The gender gap is narrowing when it comes to cheating.
A recent study by the National Opinion Research Center’s General Social Survey shows that the percentage of wives having affairs increased 40 percent during the past 20 years to nearly 15 percent. The percentage of men admitting to extramarital affairs held constant at 21 percent. And the Chicago-based American Academy of Matrimonial Lawyers reports an increase in the number of divorce cases caused by cheating wives.
Although men statistically cheat more, the increase in unfaithful women reflects many trends, including greater financial independence, feeling like they have less to lose from a divorce, and greater access to men who might be interested and available to them.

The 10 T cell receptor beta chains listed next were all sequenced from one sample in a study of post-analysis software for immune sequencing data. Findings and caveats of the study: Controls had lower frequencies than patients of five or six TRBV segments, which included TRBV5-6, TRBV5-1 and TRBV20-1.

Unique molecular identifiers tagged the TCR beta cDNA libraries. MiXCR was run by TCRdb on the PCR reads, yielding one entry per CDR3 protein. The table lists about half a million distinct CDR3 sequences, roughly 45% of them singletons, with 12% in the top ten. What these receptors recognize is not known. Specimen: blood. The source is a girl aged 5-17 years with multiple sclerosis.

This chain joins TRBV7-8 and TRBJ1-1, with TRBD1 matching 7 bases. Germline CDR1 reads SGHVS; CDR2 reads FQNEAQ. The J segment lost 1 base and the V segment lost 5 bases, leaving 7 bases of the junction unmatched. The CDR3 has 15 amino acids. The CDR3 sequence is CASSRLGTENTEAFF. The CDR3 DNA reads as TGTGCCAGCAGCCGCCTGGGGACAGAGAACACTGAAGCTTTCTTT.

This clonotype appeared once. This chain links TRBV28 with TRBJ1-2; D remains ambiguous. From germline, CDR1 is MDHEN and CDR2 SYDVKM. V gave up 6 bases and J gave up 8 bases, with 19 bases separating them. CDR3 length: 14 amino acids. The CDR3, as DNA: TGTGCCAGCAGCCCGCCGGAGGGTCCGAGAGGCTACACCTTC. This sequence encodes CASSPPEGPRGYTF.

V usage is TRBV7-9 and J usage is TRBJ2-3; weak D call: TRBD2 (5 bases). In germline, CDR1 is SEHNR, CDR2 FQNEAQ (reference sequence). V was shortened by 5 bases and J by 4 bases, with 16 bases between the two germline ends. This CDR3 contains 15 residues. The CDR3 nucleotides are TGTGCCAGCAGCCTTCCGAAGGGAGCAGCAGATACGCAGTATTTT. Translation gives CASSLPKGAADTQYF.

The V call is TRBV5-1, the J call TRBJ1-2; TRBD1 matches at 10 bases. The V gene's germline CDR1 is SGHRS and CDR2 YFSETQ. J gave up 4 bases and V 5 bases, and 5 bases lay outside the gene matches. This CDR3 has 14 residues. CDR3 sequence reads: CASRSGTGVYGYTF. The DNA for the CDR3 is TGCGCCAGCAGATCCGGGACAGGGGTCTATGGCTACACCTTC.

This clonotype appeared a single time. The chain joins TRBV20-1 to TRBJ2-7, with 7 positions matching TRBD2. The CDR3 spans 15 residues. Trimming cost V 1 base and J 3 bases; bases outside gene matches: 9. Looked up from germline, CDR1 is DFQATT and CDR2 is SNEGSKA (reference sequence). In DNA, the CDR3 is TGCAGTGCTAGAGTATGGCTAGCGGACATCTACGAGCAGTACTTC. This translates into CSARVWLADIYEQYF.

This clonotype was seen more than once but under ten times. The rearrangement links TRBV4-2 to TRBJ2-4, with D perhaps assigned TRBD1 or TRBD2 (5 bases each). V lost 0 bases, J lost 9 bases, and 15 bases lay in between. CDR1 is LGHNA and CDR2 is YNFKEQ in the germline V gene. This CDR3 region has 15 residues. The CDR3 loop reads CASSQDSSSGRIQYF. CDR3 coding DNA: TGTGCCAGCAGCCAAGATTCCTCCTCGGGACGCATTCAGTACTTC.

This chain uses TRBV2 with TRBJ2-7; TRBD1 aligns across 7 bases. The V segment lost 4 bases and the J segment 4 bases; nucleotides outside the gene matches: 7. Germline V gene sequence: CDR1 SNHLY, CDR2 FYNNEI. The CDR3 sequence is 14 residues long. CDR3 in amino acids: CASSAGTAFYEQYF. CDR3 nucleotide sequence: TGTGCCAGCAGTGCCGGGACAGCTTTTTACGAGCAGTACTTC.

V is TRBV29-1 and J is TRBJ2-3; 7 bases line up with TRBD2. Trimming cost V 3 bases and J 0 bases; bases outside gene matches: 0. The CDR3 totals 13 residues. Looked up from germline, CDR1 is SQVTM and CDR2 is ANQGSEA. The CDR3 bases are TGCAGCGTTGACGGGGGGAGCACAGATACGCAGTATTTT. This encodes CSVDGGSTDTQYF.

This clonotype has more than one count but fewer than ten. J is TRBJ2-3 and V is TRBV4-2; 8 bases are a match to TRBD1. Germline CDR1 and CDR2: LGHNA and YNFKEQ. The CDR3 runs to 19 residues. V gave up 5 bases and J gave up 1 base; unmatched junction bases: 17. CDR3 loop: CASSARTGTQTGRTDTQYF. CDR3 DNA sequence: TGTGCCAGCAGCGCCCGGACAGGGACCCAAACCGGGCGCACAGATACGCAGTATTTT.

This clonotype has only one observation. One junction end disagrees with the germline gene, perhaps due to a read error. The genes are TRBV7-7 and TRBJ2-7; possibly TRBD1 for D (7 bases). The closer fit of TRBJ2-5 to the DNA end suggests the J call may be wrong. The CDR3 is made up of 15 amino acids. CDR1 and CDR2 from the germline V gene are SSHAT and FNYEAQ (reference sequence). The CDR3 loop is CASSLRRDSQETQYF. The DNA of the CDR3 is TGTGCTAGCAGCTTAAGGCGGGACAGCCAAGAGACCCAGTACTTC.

The internet and social media has made cheating easier, too.
So, what is causing these women to stray?
“To the extent that men play a role, it reflects a certain inattentiveness,” say relationship experts and authors Patricia Johnson and Mark Michaels. “Relationship neglect is often (but not always) a primary cause of infidelity.”
Women feel that the economic consequences of being unfaithful aren’t as great as they used to be. Since salaries have become more equitable, cheating doesn’t seem as much a financial risk.
Additionally, personal fulfillment is more important than it’s ever been, says psychotherapist Dr. Robi Ludwig.
“It’s the idea that if your marriage isn’t making you happy, then you can always get out and find another partner.”